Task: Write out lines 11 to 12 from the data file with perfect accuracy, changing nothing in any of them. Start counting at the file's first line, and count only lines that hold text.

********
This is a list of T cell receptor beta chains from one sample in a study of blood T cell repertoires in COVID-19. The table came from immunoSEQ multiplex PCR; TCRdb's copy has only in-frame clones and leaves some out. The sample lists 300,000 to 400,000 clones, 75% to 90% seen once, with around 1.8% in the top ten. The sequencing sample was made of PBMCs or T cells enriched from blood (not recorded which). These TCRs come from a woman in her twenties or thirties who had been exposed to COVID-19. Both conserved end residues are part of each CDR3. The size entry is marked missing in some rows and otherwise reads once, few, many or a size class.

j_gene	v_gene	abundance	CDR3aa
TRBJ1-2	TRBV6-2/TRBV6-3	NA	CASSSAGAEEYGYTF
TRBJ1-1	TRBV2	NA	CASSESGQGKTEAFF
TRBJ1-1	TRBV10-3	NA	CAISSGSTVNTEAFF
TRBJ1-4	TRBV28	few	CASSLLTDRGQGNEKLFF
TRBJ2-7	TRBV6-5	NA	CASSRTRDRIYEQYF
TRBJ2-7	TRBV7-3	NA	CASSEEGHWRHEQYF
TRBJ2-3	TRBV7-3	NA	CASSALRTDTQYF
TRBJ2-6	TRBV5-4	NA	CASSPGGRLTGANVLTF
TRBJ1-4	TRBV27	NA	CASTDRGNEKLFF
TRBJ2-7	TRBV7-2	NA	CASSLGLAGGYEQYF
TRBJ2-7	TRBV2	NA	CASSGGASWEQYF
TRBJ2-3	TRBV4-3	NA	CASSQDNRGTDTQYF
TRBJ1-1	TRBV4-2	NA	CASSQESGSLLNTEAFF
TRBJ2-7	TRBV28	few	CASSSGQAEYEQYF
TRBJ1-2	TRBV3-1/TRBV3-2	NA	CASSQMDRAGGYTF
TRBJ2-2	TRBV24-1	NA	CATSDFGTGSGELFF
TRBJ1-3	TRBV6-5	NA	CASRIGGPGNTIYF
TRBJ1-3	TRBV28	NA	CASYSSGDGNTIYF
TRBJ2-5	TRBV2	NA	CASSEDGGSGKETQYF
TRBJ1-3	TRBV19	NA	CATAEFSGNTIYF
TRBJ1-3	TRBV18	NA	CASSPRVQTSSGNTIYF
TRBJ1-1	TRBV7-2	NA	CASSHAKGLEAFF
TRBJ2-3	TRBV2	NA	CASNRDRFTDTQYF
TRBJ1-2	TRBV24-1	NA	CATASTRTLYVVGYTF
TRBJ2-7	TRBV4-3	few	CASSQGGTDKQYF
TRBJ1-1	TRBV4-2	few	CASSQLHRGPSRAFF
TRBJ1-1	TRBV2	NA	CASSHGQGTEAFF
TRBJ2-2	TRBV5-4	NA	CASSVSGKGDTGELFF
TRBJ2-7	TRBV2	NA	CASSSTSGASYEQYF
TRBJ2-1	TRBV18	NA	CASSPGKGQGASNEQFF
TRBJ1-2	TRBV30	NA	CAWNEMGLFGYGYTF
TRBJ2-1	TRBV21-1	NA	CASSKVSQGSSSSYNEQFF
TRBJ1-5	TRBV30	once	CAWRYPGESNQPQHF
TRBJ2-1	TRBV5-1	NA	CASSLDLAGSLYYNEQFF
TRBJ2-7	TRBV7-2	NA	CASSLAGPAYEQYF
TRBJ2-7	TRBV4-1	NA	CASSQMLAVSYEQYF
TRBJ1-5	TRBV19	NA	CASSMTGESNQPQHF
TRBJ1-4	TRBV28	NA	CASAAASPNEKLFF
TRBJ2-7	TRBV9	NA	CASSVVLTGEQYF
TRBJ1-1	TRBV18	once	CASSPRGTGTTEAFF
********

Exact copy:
TRBJ1-4	TRBV27	NA	CASTDRGNEKLFF
TRBJ2-7	TRBV7-2	NA	CASSLGLAGGYEQYF